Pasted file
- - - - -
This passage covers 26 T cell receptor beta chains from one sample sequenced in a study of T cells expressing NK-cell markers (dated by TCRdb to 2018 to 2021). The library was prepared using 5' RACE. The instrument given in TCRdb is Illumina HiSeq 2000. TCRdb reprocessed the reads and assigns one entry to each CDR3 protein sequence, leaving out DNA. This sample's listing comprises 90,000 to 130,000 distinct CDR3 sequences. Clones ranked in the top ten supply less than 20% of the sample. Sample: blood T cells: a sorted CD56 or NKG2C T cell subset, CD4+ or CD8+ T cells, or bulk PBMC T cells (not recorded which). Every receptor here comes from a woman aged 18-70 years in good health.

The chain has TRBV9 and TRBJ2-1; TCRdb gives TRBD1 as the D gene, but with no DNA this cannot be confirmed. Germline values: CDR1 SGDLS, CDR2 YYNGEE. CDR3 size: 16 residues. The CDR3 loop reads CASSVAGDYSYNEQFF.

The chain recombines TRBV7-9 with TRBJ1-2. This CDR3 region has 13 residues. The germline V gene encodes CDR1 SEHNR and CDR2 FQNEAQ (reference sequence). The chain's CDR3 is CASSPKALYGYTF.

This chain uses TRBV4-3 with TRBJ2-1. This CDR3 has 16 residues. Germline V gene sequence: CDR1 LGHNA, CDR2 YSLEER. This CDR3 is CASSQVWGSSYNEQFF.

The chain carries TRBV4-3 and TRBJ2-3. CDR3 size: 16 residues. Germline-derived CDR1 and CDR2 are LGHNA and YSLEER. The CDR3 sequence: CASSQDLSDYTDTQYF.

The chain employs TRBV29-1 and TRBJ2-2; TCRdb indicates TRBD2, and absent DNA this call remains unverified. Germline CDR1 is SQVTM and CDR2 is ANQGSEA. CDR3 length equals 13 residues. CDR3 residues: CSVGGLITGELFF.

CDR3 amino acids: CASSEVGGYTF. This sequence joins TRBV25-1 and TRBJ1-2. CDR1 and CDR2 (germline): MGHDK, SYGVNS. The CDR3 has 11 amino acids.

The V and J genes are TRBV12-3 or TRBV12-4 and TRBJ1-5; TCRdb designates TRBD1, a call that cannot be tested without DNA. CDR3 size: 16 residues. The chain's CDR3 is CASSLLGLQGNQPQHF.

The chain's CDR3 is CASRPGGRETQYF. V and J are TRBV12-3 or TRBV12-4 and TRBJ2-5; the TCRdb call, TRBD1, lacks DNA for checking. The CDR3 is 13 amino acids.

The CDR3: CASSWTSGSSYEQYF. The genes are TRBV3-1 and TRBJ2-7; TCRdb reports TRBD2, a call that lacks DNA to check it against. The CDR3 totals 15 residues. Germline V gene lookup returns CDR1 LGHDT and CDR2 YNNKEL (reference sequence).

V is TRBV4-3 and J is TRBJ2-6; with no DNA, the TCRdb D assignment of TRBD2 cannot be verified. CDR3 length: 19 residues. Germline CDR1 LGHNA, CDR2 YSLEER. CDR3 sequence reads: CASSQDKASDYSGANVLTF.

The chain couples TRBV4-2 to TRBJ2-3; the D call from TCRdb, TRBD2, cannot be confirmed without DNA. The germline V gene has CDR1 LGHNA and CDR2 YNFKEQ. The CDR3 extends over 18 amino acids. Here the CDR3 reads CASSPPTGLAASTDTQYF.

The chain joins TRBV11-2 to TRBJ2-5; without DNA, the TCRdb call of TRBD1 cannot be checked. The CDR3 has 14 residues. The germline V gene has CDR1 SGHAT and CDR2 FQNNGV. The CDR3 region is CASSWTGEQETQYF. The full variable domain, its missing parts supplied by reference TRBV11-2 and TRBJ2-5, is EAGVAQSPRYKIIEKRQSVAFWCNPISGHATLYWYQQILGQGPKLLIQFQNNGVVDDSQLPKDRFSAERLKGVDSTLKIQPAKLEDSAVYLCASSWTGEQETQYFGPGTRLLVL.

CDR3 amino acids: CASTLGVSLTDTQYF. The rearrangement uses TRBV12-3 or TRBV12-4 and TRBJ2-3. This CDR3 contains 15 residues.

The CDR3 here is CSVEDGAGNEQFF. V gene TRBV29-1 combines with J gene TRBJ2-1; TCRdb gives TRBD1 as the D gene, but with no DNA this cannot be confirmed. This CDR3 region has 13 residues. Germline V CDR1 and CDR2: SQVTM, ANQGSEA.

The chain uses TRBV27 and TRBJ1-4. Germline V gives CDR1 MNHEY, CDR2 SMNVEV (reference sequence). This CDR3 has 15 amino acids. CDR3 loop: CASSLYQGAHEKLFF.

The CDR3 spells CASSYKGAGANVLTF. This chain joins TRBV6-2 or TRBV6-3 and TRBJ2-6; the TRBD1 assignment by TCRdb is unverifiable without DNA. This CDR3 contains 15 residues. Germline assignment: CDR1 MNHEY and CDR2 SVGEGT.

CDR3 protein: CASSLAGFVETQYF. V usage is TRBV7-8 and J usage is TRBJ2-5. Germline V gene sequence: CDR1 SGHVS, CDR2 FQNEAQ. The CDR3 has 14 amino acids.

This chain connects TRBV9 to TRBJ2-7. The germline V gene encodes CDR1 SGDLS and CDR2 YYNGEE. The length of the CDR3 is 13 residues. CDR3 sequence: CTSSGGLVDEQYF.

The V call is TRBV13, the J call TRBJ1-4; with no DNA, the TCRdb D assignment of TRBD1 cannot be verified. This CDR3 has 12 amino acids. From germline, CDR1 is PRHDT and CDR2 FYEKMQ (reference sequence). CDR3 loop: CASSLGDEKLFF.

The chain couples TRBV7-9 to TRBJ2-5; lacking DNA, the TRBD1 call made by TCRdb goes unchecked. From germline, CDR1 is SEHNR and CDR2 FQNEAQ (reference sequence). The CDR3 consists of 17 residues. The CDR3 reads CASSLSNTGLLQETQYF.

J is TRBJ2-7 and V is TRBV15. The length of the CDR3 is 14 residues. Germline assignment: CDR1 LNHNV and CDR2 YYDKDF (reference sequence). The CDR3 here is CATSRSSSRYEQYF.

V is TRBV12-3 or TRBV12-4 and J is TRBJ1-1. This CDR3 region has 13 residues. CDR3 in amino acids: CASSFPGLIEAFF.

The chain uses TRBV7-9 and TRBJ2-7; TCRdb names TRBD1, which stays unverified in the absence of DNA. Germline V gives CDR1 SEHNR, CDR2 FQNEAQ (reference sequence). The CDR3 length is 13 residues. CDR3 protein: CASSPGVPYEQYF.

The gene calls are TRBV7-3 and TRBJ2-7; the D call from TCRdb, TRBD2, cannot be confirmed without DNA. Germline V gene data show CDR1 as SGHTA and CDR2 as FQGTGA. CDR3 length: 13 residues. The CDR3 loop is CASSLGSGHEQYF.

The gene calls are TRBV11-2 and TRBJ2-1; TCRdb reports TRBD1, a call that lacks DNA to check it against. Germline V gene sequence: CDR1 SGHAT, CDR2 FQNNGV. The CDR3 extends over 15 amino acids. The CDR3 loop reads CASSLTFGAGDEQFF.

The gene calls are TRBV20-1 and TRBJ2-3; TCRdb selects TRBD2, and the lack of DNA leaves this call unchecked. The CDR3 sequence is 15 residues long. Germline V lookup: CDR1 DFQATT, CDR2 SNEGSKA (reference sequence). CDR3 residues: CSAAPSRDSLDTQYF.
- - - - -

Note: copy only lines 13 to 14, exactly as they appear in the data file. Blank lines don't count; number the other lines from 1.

The chain joins TRBV11-2 to TRBJ2-5; without DNA, the TCRdb call of TRBD1 cannot be checked. The CDR3 has 14 residues. The germline V gene has CDR1 SGHAT and CDR2 FQNNGV. The CDR3 region is CASSWTGEQETQYF. The full variable domain, its missing parts supplied by reference TRBV11-2 and TRBJ2-5, is EAGVAQSPRYKIIEKRQSVAFWCNPISGHATLYWYQQILGQGPKLLIQFQNNGVVDDSQLPKDRFSAERLKGVDSTLKIQPAKLEDSAVYLCASSWTGEQETQYFGPGTRLLVL.

CDR3 amino acids: CASTLGVSLTDTQYF. The rearrangement uses TRBV12-3 or TRBV12-4 and TRBJ2-3. This CDR3 contains 15 residues.